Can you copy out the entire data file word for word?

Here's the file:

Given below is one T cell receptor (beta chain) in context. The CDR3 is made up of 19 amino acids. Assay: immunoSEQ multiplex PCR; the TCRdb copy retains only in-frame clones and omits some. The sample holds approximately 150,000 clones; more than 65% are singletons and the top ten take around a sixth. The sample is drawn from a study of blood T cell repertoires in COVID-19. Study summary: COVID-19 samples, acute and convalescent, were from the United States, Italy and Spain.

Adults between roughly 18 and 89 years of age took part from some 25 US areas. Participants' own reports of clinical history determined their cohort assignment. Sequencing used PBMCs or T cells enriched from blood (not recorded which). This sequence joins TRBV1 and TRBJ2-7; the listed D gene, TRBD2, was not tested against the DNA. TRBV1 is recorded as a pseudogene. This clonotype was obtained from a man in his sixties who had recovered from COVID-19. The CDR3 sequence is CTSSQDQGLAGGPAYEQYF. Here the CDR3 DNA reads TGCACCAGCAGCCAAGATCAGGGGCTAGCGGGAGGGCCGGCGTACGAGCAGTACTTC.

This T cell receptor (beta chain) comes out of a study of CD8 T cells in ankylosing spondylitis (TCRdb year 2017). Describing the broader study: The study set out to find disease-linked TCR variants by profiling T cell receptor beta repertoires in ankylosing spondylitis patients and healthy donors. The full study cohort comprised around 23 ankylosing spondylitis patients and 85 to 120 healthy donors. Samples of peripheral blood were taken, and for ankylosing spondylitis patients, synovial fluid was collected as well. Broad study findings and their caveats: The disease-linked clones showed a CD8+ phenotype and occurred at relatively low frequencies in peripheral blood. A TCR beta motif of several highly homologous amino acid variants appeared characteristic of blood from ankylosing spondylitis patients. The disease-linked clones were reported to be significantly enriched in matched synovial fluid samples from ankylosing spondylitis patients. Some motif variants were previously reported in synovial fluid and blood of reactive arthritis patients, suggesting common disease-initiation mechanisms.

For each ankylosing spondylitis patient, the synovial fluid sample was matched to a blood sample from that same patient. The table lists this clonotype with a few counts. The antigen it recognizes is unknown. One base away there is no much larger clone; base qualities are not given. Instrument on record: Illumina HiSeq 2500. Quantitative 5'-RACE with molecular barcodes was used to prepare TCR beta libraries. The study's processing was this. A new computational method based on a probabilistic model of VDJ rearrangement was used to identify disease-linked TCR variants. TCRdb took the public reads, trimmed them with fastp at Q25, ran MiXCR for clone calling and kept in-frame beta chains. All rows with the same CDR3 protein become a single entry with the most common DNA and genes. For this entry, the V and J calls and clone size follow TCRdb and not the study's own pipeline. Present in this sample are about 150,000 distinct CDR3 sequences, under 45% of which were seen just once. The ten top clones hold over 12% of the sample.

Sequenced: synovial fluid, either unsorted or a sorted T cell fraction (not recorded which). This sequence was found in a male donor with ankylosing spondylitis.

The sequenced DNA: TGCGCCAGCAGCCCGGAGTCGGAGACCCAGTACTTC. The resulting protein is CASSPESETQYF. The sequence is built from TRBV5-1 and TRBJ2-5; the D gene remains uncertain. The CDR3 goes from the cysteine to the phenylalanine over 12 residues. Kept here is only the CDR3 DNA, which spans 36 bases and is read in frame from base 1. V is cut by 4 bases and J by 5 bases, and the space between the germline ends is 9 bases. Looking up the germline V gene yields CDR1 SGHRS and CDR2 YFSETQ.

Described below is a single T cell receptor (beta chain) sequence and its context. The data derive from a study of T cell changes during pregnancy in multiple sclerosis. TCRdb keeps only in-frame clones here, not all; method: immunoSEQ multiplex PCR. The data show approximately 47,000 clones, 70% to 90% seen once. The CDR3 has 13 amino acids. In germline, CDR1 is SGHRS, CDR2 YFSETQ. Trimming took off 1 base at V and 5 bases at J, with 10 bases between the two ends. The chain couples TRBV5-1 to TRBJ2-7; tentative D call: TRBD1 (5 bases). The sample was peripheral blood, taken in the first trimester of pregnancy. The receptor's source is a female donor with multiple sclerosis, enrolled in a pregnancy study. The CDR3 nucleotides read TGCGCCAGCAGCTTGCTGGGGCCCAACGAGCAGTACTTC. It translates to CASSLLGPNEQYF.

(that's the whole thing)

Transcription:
Given below is one T cell receptor (beta chain) in context. The CDR3 is made up of 19 amino acids. Assay: immunoSEQ multiplex PCR; the TCRdb copy retains only in-frame clones and omits some. The sample holds approximately 150,000 clones; more than 65% are singletons and the top ten take around a sixth. The sample is drawn from a study of blood T cell repertoires in COVID-19. Study summary: COVID-19 samples, acute and convalescent, were from the United States, Italy and Spain.

Adults between roughly 18 and 89 years of age took part from some 25 US areas. Participants' own reports of clinical history determined their cohort assignment. Sequencing used PBMCs or T cells enriched from blood (not recorded which). This sequence joins TRBV1 and TRBJ2-7; the listed D gene, TRBD2, was not tested against the DNA. TRBV1 is recorded as a pseudogene. This clonotype was obtained from a man in his sixties who had recovered from COVID-19. The CDR3 sequence is CTSSQDQGLAGGPAYEQYF. Here the CDR3 DNA reads TGCACCAGCAGCCAAGATCAGGGGCTAGCGGGAGGGCCGGCGTACGAGCAGTACTTC.

This T cell receptor (beta chain) comes out of a study of CD8 T cells in ankylosing spondylitis (TCRdb year 2017). Describing the broader study: The study set out to find disease-linked TCR variants by profiling T cell receptor beta repertoires in ankylosing spondylitis patients and healthy donors. The full study cohort comprised around 23 ankylosing spondylitis patients and 85 to 120 healthy donors. Samples of peripheral blood were taken, and for ankylosing spondylitis patients, synovial fluid was collected as well. Broad study findings and their caveats: The disease-linked clones showed a CD8+ phenotype and occurred at relatively low frequencies in peripheral blood. A TCR beta motif of several highly homologous amino acid variants appeared characteristic of blood from ankylosing spondylitis patients. The disease-linked clones were reported to be significantly enriched in matched synovial fluid samples from ankylosing spondylitis patients. Some motif variants were previously reported in synovial fluid and blood of reactive arthritis patients, suggesting common disease-initiation mechanisms.

For each ankylosing spondylitis patient, the synovial fluid sample was matched to a blood sample from that same patient. The table lists this clonotype with a few counts. The antigen it recognizes is unknown. One base away there is no much larger clone; base qualities are not given. Instrument on record: Illumina HiSeq 2500. Quantitative 5'-RACE with molecular barcodes was used to prepare TCR beta libraries. The study's processing was this. A new computational method based on a probabilistic model of VDJ rearrangement was used to identify disease-linked TCR variants. TCRdb took the public reads, trimmed them with fastp at Q25, ran MiXCR for clone calling and kept in-frame beta chains. All rows with the same CDR3 protein become a single entry with the most common DNA and genes. For this entry, the V and J calls and clone size follow TCRdb and not the study's own pipeline. Present in this sample are about 150,000 distinct CDR3 sequences, under 45% of which were seen just once. The ten top clones hold over 12% of the sample.

Sequenced: synovial fluid, either unsorted or a sorted T cell fraction (not recorded which). This sequence was found in a male donor with ankylosing spondylitis.

The sequenced DNA: TGCGCCAGCAGCCCGGAGTCGGAGACCCAGTACTTC. The resulting protein is CASSPESETQYF. The sequence is built from TRBV5-1 and TRBJ2-5; the D gene remains uncertain. The CDR3 goes from the cysteine to the phenylalanine over 12 residues. Kept here is only the CDR3 DNA, which spans 36 bases and is read in frame from base 1. V is cut by 4 bases and J by 5 bases, and the space between the germline ends is 9 bases. Looking up the germline V gene yields CDR1 SGHRS and CDR2 YFSETQ.

Described below is a single T cell receptor (beta chain) sequence and its context. The data derive from a study of T cell changes during pregnancy in multiple sclerosis. TCRdb keeps only in-frame clones here, not all; method: immunoSEQ multiplex PCR. The data show approximately 47,000 clones, 70% to 90% seen once. The CDR3 has 13 amino acids. In germline, CDR1 is SGHRS, CDR2 YFSETQ. Trimming took off 1 base at V and 5 bases at J, with 10 bases between the two ends. The chain couples TRBV5-1 to TRBJ2-7; tentative D call: TRBD1 (5 bases). The sample was peripheral blood, taken in the first trimester of pregnancy. The receptor's source is a female donor with multiple sclerosis, enrolled in a pregnancy study. The CDR3 nucleotides read TGCGCCAGCAGCTTGCTGGGGCCCAACGAGCAGTACTTC. It translates to CASSLLGPNEQYF.